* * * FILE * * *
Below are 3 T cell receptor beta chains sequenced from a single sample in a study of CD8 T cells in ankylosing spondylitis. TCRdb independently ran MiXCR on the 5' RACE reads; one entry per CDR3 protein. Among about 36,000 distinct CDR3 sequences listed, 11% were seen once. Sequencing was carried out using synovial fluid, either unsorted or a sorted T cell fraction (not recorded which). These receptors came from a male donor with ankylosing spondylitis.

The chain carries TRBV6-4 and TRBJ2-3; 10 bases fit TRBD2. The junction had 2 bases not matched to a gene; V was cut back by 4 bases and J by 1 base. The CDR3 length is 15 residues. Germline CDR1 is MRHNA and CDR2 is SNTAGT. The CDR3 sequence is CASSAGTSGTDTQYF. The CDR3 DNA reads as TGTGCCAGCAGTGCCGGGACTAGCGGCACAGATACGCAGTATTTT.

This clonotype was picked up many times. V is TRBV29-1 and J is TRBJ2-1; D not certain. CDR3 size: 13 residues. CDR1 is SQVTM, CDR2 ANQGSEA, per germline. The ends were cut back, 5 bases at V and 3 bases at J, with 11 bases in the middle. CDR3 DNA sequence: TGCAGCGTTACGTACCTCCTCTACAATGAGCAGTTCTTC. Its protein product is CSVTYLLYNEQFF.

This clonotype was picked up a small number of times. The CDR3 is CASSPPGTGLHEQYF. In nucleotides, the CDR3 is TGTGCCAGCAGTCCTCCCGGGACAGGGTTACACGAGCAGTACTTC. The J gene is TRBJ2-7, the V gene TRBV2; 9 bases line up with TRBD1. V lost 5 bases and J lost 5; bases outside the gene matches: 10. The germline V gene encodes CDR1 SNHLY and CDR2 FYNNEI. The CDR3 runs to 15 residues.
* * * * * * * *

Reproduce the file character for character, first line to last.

Below are 3 T cell receptor beta chains sequenced from a single sample in a study of CD8 T cells in ankylosing spondylitis. TCRdb independently ran MiXCR on the 5' RACE reads; one entry per CDR3 protein. Among about 36,000 distinct CDR3 sequences listed, 11% were seen once. Sequencing was carried out using synovial fluid, either unsorted or a sorted T cell fraction (not recorded which). These receptors came from a male donor with ankylosing spondylitis.

The chain carries TRBV6-4 and TRBJ2-3; 10 bases fit TRBD2. The junction had 2 bases not matched to a gene; V was cut back by 4 bases and J by 1 base. The CDR3 length is 15 residues. Germline CDR1 is MRHNA and CDR2 is SNTAGT. The CDR3 sequence is CASSAGTSGTDTQYF. The CDR3 DNA reads as TGTGCCAGCAGTGCCGGGACTAGCGGCACAGATACGCAGTATTTT.

This clonotype was picked up many times. V is TRBV29-1 and J is TRBJ2-1; D not certain. CDR3 size: 13 residues. CDR1 is SQVTM, CDR2 ANQGSEA, per germline. The ends were cut back, 5 bases at V and 3 bases at J, with 11 bases in the middle. CDR3 DNA sequence: TGCAGCGTTACGTACCTCCTCTACAATGAGCAGTTCTTC. Its protein product is CSVTYLLYNEQFF.

This clonotype was picked up a small number of times. The CDR3 is CASSPPGTGLHEQYF. In nucleotides, the CDR3 is TGTGCCAGCAGTCCTCCCGGGACAGGGTTACACGAGCAGTACTTC. The J gene is TRBJ2-7, the V gene TRBV2; 9 bases line up with TRBD1. V lost 5 bases and J lost 5; bases outside the gene matches: 10. The germline V gene encodes CDR1 SNHLY and CDR2 FYNNEI. The CDR3 runs to 15 residues.